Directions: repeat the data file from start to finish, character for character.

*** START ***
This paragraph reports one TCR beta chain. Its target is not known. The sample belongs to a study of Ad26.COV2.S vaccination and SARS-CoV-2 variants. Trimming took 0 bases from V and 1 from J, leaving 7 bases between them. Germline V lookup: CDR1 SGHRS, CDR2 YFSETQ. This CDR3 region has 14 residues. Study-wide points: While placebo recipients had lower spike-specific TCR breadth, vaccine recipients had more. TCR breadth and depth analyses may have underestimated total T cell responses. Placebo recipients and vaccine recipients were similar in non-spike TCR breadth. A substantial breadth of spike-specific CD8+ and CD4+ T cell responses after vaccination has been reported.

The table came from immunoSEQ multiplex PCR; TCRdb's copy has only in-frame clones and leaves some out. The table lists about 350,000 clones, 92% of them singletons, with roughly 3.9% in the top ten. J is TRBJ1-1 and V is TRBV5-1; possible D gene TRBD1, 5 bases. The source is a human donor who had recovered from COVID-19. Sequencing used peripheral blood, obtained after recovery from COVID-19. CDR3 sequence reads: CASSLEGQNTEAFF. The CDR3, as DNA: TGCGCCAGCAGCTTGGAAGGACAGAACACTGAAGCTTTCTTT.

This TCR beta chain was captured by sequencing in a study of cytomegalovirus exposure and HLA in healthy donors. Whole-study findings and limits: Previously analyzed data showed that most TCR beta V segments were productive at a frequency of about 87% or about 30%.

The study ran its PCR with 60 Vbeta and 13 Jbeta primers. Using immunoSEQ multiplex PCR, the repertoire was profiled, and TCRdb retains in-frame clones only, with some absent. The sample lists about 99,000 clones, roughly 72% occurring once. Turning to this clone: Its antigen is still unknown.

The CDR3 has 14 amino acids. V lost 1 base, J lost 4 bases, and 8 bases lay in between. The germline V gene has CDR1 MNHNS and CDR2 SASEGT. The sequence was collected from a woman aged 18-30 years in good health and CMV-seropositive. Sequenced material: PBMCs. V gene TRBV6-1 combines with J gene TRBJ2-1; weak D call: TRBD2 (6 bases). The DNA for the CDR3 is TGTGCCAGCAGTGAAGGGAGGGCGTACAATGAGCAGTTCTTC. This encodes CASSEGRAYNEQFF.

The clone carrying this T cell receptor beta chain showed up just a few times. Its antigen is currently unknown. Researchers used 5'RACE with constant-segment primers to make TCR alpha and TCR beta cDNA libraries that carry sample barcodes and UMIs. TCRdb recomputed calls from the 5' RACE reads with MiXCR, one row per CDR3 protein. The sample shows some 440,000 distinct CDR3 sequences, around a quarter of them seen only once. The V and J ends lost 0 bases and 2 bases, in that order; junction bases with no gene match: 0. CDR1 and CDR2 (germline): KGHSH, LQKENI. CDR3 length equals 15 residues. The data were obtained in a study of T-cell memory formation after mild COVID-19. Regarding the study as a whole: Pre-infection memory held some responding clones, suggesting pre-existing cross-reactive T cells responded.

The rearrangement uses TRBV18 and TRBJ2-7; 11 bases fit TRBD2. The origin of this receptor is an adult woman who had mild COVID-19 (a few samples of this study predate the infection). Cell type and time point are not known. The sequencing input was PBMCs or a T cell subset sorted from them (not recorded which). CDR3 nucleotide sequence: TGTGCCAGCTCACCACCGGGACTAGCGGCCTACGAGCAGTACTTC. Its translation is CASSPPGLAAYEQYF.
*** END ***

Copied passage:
This paragraph reports one TCR beta chain. Its target is not known. The sample belongs to a study of Ad26.COV2.S vaccination and SARS-CoV-2 variants. Trimming took 0 bases from V and 1 from J, leaving 7 bases between them. Germline V lookup: CDR1 SGHRS, CDR2 YFSETQ. This CDR3 region has 14 residues. Study-wide points: While placebo recipients had lower spike-specific TCR breadth, vaccine recipients had more. TCR breadth and depth analyses may have underestimated total T cell responses. Placebo recipients and vaccine recipients were similar in non-spike TCR breadth. A substantial breadth of spike-specific CD8+ and CD4+ T cell responses after vaccination has been reported.

The table came from immunoSEQ multiplex PCR; TCRdb's copy has only in-frame clones and leaves some out. The table lists about 350,000 clones, 92% of them singletons, with roughly 3.9% in the top ten. J is TRBJ1-1 and V is TRBV5-1; possible D gene TRBD1, 5 bases. The source is a human donor who had recovered from COVID-19. Sequencing used peripheral blood, obtained after recovery from COVID-19. CDR3 sequence reads: CASSLEGQNTEAFF. The CDR3, as DNA: TGCGCCAGCAGCTTGGAAGGACAGAACACTGAAGCTTTCTTT.

This TCR beta chain was captured by sequencing in a study of cytomegalovirus exposure and HLA in healthy donors. Whole-study findings and limits: Previously analyzed data showed that most TCR beta V segments were productive at a frequency of about 87% or about 30%.

The study ran its PCR with 60 Vbeta and 13 Jbeta primers. Using immunoSEQ multiplex PCR, the repertoire was profiled, and TCRdb retains in-frame clones only, with some absent. The sample lists about 99,000 clones, roughly 72% occurring once. Turning to this clone: Its antigen is still unknown.

The CDR3 has 14 amino acids. V lost 1 base, J lost 4 bases, and 8 bases lay in between. The germline V gene has CDR1 MNHNS and CDR2 SASEGT. The sequence was collected from a woman aged 18-30 years in good health and CMV-seropositive. Sequenced material: PBMCs. V gene TRBV6-1 combines with J gene TRBJ2-1; weak D call: TRBD2 (6 bases). The DNA for the CDR3 is TGTGCCAGCAGTGAAGGGAGGGCGTACAATGAGCAGTTCTTC. This encodes CASSEGRAYNEQFF.

The clone carrying this T cell receptor beta chain showed up just a few times. Its antigen is currently unknown. Researchers used 5'RACE with constant-segment primers to make TCR alpha and TCR beta cDNA libraries that carry sample barcodes and UMIs. TCRdb recomputed calls from the 5' RACE reads with MiXCR, one row per CDR3 protein. The sample shows some 440,000 distinct CDR3 sequences, around a quarter of them seen only once. The V and J ends lost 0 bases and 2 bases, in that order; junction bases with no gene match: 0. CDR1 and CDR2 (germline): KGHSH, LQKENI. CDR3 length equals 15 residues. The data were obtained in a study of T-cell memory formation after mild COVID-19. Regarding the study as a whole: Pre-infection memory held some responding clones, suggesting pre-existing cross-reactive T cells responded.

The rearrangement uses TRBV18 and TRBJ2-7; 11 bases fit TRBD2. The origin of this receptor is an adult woman who had mild COVID-19 (a few samples of this study predate the infection). Cell type and time point are not known. The sequencing input was PBMCs or a T cell subset sorted from them (not recorded which). CDR3 nucleotide sequence: TGTGCCAGCTCACCACCGGGACTAGCGGCCTACGAGCAGTACTTC. Its translation is CASSPPGLAAYEQYF.